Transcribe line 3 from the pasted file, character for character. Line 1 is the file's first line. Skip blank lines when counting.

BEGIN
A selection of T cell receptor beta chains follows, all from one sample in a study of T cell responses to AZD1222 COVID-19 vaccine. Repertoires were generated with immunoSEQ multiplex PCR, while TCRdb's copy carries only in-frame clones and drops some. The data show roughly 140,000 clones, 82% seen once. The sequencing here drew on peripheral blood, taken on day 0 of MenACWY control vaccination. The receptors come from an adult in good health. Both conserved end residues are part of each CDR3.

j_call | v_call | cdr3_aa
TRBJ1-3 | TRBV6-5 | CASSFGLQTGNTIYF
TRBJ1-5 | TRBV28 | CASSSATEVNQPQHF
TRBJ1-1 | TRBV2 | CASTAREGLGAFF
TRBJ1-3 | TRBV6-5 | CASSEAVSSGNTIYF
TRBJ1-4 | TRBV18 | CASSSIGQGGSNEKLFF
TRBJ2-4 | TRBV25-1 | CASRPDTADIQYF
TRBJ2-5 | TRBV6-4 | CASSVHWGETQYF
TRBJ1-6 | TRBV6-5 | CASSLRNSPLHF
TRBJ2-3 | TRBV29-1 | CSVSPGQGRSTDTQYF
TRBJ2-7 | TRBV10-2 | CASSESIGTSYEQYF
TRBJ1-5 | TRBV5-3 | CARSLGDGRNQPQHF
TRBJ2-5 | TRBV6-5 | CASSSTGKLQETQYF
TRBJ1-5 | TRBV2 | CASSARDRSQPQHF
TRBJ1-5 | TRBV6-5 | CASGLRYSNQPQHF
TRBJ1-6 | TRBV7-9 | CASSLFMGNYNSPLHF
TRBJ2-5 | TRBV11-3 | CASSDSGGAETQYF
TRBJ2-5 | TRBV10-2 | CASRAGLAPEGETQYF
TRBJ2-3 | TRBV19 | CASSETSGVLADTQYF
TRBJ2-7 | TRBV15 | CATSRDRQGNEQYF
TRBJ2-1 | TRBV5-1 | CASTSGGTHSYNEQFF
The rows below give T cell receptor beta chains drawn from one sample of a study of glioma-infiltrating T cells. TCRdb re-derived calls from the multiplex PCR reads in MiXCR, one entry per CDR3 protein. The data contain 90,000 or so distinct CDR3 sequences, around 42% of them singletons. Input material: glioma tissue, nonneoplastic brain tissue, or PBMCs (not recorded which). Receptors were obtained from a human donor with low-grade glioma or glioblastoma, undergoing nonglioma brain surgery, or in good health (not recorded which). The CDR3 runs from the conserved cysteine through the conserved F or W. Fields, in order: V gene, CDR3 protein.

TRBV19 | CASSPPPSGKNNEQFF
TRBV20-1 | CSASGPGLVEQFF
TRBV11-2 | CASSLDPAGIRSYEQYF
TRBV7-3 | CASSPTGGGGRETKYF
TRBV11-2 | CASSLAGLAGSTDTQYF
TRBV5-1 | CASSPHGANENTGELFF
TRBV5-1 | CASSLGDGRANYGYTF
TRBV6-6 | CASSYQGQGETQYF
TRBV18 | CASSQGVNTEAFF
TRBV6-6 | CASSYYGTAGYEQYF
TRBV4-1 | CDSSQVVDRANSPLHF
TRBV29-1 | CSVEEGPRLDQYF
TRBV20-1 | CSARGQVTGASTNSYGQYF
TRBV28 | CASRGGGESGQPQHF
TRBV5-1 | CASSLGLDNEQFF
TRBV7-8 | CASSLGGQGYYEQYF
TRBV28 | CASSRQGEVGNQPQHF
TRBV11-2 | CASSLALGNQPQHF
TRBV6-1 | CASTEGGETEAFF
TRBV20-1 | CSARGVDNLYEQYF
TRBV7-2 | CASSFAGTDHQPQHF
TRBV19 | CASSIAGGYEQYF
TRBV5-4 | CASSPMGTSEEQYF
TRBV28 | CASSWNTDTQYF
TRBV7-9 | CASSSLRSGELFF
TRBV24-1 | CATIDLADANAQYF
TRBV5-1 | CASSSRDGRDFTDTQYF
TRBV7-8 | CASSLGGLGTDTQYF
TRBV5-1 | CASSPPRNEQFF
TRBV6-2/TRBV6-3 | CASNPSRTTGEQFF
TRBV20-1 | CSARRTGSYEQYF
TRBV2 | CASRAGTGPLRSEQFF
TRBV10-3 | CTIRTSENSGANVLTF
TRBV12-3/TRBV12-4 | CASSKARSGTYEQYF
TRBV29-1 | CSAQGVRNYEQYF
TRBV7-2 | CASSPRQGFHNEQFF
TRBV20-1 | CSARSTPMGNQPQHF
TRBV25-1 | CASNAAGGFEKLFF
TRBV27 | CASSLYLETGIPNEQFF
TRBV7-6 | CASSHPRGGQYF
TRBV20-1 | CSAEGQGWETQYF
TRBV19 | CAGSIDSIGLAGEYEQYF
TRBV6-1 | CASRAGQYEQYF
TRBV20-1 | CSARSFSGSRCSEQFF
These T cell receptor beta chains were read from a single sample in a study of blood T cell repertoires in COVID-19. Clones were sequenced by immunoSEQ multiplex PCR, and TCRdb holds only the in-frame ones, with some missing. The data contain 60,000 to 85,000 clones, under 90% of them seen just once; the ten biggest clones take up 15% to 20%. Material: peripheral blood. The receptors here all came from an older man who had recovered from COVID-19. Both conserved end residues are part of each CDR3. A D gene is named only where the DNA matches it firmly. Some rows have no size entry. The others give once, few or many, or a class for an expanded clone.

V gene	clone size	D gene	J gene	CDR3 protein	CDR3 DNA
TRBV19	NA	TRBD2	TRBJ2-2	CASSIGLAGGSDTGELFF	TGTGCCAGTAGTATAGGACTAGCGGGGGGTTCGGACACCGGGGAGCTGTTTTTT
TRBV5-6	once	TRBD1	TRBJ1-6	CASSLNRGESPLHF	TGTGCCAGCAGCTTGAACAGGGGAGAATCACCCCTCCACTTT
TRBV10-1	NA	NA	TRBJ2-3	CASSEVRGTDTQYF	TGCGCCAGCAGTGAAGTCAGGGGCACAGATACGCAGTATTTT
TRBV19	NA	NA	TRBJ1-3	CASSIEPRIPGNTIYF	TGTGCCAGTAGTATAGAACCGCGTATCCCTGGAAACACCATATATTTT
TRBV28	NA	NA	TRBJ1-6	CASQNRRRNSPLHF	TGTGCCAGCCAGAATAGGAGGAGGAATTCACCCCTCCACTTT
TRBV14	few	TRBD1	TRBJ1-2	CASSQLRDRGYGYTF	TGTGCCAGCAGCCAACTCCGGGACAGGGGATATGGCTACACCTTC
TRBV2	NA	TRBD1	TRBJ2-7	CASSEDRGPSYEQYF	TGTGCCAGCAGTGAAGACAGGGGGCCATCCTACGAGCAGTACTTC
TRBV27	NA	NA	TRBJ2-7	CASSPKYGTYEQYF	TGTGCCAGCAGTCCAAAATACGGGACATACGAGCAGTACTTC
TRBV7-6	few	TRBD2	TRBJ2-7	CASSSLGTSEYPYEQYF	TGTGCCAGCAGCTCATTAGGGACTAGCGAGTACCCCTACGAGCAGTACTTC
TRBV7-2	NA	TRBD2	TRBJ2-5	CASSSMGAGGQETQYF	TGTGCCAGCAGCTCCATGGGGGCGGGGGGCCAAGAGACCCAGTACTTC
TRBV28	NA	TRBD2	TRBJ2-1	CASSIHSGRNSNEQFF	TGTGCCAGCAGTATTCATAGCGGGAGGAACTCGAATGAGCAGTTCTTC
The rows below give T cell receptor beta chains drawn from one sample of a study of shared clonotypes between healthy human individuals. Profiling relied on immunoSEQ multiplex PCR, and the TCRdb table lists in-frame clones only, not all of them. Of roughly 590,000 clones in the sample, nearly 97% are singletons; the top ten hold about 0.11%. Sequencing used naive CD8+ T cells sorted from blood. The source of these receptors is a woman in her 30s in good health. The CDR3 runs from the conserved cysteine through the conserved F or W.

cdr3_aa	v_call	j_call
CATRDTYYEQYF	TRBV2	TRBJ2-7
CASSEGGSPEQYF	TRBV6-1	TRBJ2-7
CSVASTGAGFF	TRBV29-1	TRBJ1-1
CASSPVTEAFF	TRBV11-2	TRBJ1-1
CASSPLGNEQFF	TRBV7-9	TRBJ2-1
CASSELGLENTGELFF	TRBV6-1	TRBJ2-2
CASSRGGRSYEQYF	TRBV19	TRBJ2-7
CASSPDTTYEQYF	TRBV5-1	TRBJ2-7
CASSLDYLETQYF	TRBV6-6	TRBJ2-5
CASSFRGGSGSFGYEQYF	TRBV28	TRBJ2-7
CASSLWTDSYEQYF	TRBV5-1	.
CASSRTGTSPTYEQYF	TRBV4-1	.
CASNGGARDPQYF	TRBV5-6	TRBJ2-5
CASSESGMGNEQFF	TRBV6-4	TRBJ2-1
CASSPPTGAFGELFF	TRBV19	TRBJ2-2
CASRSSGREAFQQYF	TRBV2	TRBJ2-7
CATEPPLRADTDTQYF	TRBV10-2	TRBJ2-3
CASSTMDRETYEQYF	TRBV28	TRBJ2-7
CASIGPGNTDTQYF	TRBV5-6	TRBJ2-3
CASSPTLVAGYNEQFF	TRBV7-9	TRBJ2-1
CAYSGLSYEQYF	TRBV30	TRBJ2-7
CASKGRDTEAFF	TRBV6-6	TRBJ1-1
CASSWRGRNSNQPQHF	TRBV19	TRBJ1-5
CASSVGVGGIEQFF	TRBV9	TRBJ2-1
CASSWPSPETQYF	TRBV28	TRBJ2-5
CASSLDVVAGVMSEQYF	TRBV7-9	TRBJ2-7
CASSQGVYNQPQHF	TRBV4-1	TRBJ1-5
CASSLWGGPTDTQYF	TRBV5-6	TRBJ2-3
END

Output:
TRBJ1-3 | TRBV6-5 | CASSFGLQTGNTIYF